Third, write it down. There is an unlimited amount of data and information that crosses our path every day. Our recall function is waning. I advise people to devise a method of composing notes to themselves as reminders of what pops into their mind throughout the day. One cannot remember everything, yet creative thoughts, ideas, and points to tuck away for future use can pop up at any moment. I use the application called Evernote.
Lastly, balance your reflection and action tasks. Things must get done; there is no way getting around it. Your duties and objectives must be completed. However, when we are continually doing—in a perpetual state of execution—we become imbalanced with our thinking. However, when we avoid overcommitting ourselves, we can develop situational capacity. Put simply, start balancing the act of doing by inserting more reflection time. How? Outsource the minutiae of your life. Be realisticabout what you can take onregarding objectives, meetings, and asks. Start saying no to irrelevant requests on your time.
Q- How can we reshape our thinking to eliminate bad habits and strengthen our mind for the challenges of today’s business world?
An Open Thinker not only employs Creative, Critical and Applied Thinking appropriately—and balances reflection with action—they will be aware of three other types of thinking that cause harm to themselves, and the organization’s objectives.
An Inflexible Thinker tends to jump to action without adequately reflecting. They are addicted to action, to being busy. These are some of the most stressed out people in our organizations. They suffer from being tyrants to the urgent.
An Indecisive Thinker often sits on the fence, afraid to make a decision. Other seek out too much information and data before wanting to make a decision, thus wasting precious time to move into action. Indecisive Thinkers can suffer from “paralysis by analysis,” a punishing symptom.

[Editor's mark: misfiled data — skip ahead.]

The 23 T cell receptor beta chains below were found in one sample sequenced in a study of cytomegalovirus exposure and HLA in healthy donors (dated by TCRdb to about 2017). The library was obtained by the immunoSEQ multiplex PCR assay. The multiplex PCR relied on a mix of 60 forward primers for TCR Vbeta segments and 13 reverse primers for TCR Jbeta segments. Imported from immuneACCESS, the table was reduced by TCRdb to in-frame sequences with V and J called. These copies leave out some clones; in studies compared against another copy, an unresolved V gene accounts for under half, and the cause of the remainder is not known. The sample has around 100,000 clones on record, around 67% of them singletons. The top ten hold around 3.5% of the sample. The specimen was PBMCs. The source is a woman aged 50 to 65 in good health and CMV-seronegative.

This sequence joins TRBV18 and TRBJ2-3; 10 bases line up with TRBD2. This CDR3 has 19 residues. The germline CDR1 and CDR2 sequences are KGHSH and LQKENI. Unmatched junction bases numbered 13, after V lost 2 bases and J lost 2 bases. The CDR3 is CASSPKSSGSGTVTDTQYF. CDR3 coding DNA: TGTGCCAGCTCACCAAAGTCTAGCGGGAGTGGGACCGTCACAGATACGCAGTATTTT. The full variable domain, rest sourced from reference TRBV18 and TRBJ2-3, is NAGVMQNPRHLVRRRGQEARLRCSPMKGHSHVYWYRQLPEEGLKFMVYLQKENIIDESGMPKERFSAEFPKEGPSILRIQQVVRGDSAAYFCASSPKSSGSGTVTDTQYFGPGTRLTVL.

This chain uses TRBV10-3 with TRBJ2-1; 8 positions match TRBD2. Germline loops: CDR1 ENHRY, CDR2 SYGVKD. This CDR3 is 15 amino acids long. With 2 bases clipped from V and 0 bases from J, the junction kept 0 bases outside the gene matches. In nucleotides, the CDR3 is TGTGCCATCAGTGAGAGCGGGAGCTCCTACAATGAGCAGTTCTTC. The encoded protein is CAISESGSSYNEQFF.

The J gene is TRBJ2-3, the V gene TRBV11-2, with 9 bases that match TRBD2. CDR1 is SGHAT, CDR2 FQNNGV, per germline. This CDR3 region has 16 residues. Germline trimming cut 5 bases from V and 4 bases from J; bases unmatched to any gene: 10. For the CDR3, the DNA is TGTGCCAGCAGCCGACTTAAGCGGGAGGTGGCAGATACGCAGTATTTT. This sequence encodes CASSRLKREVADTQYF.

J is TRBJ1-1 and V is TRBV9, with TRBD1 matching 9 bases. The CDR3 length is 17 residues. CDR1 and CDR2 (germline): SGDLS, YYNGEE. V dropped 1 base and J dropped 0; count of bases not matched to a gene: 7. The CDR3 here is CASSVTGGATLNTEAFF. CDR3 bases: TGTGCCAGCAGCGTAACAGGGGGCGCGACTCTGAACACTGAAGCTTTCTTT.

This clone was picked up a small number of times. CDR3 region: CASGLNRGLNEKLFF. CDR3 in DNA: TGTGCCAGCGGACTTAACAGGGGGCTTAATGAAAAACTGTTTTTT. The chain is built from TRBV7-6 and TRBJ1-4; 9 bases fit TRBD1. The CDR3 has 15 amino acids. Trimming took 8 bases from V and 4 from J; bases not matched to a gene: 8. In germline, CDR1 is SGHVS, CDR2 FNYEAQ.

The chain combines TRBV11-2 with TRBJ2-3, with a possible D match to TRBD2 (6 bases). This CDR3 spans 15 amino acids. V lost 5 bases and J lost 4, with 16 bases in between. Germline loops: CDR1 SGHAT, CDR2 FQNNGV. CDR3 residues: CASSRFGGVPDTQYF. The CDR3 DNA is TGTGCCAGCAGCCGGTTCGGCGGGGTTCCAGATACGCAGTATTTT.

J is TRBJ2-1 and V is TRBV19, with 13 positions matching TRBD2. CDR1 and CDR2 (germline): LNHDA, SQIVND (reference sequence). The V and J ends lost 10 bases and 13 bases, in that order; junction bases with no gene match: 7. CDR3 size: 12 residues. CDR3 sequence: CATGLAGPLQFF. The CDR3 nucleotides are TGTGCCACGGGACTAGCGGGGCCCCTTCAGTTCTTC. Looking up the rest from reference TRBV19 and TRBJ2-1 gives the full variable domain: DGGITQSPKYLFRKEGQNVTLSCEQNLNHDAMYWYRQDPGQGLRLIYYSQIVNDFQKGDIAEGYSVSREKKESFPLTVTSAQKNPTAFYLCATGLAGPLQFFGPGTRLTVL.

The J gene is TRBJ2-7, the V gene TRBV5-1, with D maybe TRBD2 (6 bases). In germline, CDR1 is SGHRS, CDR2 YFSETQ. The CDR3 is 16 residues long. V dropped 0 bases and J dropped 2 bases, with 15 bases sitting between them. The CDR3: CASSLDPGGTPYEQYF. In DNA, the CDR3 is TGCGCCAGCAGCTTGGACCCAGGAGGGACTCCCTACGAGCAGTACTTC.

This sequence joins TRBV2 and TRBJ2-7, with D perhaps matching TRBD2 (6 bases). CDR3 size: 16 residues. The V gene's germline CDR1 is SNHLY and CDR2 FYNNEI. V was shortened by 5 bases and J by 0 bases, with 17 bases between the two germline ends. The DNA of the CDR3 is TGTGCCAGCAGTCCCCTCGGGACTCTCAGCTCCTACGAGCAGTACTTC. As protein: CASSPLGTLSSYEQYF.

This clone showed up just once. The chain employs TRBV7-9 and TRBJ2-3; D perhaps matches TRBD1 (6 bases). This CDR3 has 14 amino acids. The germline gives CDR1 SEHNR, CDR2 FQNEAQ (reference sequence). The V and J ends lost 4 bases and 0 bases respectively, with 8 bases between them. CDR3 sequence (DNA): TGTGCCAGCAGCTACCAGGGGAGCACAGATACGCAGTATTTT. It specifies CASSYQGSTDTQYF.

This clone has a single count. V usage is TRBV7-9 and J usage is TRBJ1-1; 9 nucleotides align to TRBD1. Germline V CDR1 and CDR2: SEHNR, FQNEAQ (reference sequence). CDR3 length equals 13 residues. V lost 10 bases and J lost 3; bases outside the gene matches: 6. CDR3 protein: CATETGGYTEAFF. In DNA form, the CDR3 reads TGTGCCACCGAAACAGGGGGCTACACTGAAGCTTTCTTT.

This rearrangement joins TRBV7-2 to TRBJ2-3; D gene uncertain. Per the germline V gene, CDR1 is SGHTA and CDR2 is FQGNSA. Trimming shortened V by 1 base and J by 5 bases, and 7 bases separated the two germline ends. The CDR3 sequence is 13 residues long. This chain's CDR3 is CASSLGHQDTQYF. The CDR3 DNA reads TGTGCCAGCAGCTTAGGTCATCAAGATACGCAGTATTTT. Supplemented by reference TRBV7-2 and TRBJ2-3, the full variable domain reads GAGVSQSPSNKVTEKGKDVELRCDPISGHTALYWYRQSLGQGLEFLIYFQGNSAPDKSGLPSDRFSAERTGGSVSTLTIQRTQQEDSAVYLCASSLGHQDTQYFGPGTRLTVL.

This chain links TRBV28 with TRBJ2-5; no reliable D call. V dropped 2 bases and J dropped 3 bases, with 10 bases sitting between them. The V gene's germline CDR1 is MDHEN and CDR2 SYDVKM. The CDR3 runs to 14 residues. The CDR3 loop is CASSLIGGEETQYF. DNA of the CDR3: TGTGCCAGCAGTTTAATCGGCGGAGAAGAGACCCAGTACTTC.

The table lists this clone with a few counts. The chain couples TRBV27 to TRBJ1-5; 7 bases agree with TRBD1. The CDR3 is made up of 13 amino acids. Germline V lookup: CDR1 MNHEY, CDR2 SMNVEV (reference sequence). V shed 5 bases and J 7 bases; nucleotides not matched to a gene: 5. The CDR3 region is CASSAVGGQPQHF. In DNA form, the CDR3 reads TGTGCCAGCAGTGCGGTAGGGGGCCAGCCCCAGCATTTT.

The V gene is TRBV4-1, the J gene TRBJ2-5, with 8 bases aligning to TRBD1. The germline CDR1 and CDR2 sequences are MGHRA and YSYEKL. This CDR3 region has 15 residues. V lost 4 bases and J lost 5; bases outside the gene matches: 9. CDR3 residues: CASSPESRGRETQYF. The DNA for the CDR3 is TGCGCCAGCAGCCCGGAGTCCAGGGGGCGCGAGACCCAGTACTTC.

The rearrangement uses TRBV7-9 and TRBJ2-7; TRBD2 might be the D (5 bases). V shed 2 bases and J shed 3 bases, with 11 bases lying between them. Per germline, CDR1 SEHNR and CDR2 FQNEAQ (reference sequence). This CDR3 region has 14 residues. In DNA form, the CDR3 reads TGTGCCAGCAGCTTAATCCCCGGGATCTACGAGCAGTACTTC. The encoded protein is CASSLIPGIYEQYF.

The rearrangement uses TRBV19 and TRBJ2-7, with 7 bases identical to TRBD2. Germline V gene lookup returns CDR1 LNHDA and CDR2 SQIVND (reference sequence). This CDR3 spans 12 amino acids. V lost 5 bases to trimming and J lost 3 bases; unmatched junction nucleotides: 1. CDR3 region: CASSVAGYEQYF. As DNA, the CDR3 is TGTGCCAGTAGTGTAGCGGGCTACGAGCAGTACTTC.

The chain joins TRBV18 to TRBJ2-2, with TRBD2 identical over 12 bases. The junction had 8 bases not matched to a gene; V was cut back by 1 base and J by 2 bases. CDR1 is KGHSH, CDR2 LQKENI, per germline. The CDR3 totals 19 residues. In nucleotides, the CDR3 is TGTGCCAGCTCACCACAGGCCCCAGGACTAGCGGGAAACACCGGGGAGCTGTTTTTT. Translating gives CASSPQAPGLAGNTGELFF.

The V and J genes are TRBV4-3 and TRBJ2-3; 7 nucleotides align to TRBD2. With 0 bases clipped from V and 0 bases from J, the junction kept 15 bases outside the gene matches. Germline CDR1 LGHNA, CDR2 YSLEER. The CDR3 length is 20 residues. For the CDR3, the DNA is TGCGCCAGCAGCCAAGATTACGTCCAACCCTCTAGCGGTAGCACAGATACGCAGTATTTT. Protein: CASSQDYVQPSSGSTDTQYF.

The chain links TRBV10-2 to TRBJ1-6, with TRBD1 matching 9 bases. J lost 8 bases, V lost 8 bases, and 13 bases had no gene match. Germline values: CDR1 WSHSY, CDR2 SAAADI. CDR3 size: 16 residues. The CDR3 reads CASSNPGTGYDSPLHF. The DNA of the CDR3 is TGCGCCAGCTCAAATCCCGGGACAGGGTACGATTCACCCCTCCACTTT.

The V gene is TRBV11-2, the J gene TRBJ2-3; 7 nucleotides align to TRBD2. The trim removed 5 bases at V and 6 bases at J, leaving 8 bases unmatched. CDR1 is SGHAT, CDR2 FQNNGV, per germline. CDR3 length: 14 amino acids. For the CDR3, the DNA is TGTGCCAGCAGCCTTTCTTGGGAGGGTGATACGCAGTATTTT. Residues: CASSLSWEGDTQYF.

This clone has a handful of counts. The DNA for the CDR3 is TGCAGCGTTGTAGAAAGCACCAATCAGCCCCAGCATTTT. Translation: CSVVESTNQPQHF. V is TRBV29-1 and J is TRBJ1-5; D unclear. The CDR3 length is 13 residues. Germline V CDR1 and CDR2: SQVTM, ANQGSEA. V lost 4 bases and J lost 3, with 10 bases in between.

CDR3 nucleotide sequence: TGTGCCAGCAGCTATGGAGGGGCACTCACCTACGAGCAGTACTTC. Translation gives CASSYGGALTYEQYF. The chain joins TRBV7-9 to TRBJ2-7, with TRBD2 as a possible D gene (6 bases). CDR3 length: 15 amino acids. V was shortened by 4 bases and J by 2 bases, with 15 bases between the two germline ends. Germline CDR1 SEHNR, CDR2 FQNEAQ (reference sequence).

An Indifferent Thinker is someone who is so disengaged with their place of work, they neither want to take action nor do they want to reflect. It not only prevents Open Thinking from coming to fruition, it downright encourages anyone predisposed to remain in the status quo.
Q-What is your best piece of advice to HR professionals?
There is a crisis enveloping our organizations I called the “age of freneticism.” Executives, leaders and individual contributors have become so busy, so agitated, and so occupied with tasks that it is affecting not only productivity and engagement but the health and wellness of all employees. The data is irrefutable. Stress is up. Obesity is up. Absenteeism is up. Disengagement remains the same. It is time for HR Professionals to pay attention to the calamitous situation that is overtaking their organization. Employees are too over-programmed, too distracted, and there are too many demands on their time (emails, instant messages, social media, meetings, phone calls) that it is indeed time for a reset. The best advice is to introduce the importance of balancing Creative, Critical and Applied Thinking. Open Thinking has the opportunity toprovide the organization with more engaged employees.
Thank you Dan!